Name: Cowboy Bill Watts
Year Inducted: 2013

Cowboy Bill Watts

“Cowboy” Bill Watts left an impact on the pro wrestling business with both his relentless, hard-hitting ring style and with his determined promoting style in the Mid-South territory, made up of Louisiana, Arkansas, Oklahoma, Mississippi, Eastern Texas and Southern Missouri.

Watts’ story begins in Oklahoma City, where he was christened William F. Watts Jr. on May 5, 1939. He grew into a big kid, and weighed 210 pounds by Grade 8. He naturally got into football and, with some urging, wrestling at Putnam City High. Watts chose Oklahoma University and in his sophomore season, in November 1959, Watts was in a car-train accident. During the recovery process, Watts started lifting weights. His bodyweight shot up to 315 pounds and had difficulty fitting in because he outweighed his wrestling opponents by upwards of 60 pounds. Watts signed a pro football contract with the Houston Oilers and when that plan didn’t pan out, he accepted the suggestion of fellow OU alum Wahoo McDaniel to try pro wrestling.

“Without a doubt, if I hadn’t gotten into wrestling, I’d have ended up in the penitentiary or dead because of the environment I had created for myself,” Watts wrote in his confessional autobiography.

In October 1962, he started as a pro wrestler in Indianapolis, while concurrently playing semi-pro football with the Warriors. Within a year, he had beaten out a wrestling name for himself in Texas and in the Tri-States territory, which he would later run.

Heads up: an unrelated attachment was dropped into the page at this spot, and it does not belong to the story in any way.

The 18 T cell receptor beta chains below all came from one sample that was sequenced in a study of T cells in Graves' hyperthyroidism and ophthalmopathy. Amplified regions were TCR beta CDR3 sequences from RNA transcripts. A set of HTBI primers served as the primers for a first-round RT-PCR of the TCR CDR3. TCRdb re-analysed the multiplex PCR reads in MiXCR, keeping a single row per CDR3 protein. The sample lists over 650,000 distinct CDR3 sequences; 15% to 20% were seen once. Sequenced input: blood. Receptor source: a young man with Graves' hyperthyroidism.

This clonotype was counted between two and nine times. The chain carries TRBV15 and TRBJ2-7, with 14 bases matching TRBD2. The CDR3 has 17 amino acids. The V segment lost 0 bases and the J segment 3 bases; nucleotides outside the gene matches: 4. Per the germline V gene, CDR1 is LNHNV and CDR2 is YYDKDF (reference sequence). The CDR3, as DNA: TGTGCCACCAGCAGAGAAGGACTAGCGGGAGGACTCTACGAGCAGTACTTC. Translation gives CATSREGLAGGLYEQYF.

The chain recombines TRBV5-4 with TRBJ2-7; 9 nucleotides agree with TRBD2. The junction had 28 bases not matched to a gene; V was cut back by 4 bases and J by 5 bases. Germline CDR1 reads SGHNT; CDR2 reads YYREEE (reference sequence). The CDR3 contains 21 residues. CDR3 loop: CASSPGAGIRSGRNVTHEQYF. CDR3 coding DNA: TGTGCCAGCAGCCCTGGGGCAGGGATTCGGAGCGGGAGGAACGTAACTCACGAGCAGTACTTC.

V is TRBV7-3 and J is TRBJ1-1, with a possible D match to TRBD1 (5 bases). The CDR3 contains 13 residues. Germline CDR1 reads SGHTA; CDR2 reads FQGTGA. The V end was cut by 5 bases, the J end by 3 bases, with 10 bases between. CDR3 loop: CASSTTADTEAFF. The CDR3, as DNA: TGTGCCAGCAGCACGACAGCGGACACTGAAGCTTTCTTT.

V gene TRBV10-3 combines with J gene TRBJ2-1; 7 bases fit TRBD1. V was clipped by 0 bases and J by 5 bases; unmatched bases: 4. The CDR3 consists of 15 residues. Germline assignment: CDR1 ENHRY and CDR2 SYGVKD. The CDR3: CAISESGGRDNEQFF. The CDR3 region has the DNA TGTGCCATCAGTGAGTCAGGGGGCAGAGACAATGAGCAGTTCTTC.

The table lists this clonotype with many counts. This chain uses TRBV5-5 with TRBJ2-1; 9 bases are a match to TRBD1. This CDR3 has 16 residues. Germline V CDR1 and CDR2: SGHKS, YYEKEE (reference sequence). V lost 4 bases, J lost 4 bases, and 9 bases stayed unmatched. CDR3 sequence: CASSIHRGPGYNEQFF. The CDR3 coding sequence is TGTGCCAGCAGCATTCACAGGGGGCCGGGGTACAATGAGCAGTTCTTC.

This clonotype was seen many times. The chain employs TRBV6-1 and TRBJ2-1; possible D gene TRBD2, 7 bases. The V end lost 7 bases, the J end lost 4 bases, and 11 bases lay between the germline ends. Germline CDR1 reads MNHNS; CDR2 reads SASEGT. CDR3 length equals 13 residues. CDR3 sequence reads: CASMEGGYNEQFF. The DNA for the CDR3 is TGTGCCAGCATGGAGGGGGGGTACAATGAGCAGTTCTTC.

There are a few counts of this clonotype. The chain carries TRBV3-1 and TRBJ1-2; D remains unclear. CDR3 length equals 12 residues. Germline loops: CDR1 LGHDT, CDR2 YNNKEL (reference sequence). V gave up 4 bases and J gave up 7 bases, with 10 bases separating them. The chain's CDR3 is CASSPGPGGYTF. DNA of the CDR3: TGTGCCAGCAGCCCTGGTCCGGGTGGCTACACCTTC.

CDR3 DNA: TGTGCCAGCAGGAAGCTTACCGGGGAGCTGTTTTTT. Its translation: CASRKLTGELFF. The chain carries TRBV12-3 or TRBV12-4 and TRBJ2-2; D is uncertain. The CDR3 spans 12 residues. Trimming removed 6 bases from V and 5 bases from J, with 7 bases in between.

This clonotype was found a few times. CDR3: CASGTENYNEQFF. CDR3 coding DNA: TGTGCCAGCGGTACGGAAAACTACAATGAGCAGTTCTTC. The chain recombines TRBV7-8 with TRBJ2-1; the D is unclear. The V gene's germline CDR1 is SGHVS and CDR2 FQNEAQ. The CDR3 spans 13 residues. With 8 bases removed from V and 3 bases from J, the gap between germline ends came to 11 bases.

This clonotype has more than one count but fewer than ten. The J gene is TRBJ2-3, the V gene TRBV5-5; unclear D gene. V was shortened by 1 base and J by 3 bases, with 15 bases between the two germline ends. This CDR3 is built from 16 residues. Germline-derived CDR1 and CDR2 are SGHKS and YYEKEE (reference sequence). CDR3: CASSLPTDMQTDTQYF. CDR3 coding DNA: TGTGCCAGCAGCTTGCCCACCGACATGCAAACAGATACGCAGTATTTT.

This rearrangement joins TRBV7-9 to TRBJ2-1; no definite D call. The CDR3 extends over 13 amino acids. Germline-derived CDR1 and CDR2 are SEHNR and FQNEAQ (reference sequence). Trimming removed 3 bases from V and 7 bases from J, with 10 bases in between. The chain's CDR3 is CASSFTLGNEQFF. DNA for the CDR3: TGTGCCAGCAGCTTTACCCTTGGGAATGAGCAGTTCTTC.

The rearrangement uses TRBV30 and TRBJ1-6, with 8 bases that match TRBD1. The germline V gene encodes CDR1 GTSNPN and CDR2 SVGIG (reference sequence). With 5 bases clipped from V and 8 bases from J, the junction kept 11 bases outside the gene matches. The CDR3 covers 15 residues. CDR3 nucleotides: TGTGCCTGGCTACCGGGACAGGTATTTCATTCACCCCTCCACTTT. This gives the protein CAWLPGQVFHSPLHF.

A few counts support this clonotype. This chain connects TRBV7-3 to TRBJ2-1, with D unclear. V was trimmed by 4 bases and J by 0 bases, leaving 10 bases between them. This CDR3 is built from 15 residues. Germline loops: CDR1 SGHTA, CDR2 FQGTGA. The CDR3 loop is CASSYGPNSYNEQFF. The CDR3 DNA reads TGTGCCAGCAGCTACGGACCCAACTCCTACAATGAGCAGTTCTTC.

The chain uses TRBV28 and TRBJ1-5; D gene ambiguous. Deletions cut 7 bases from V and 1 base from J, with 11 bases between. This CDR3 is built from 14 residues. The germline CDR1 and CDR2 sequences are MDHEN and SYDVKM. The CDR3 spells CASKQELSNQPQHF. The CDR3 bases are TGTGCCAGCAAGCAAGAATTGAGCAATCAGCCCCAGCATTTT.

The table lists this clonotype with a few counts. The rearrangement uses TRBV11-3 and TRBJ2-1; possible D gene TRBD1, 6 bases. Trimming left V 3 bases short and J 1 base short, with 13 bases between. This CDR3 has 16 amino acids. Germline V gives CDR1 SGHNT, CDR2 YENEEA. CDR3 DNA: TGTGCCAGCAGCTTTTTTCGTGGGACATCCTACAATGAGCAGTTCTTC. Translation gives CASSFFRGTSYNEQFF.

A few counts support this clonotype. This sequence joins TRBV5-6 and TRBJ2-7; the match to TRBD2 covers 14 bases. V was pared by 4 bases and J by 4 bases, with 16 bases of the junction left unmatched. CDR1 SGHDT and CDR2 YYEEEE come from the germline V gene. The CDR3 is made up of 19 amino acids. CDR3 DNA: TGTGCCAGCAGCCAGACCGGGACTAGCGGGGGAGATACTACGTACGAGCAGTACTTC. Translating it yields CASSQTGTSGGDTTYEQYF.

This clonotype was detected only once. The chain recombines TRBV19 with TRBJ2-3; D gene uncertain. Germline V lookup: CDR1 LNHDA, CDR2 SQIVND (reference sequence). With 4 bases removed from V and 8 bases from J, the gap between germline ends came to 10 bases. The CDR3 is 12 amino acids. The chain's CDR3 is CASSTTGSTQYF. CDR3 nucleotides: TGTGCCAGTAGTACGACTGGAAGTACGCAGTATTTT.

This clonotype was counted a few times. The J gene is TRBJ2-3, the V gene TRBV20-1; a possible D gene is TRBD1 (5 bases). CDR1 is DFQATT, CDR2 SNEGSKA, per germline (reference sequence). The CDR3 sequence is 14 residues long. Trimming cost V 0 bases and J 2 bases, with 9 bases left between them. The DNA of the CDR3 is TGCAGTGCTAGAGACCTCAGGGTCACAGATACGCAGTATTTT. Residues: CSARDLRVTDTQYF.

It was Wild Red Berry who saw something in Watts and recommended him to New York promoters Vince J. McMahon and Toots Mondt. He bought his first cowboy hat to debut in the territory as “Cowboy” Bill Watts. He started as a babyface and got a big break working with Killer Kowalski. “I’m the kind of babyface that liked the heel to stay on me,” said Watts. “It was so simple with Kowalski. He was going to attack me viciously.” Then he teamed with Gorilla Monsoon and they won the area’s tag titles.

Watts would follow a long line of partners who turned on WWWF champion Bruno Sammartino, seeing no other way into the World title picture. The foes would meet at Madison Square Garden in “The Most Talked About Match in Wrestling History” on February 22, 1965, followed by another sellout a month later and a third bout in May.

The San Francisco, Minneapolis and Florida territories followed and Watts learned from the promoters and bookers in each area. From 1976 forward, Watts concentrated his attention on the Tri-States territory, buying into the Leroy McGuirk-run promotion, and eventually assuming complete control. As the hometown hero, he was a different Watts than the Cowboy that had been elsewhere. Portrayed as a no-nonsense tough guy, Watts conserved his energy for management headaches while booking himself strongly, doing color commentary, and coming out as the savior into the mid-’80s by beating down foes almost half his age.

Watts sold his Universal Wrestling Federation (the re-named Mid-South territory) to Jim Crockett Promotions, as he moved into positions of power in WCW, and, briefly, the WWF. He helped propel the careers of everyone from Dusty Rhodes to Ernie Ladd to Junkyard Dog to Ted DiBiase to Sting to Ron Simmons; it’s hard to imagine the world of professional wrestling today without Bill Watts’ contributions.


- Steven Johnson and Greg Oliver

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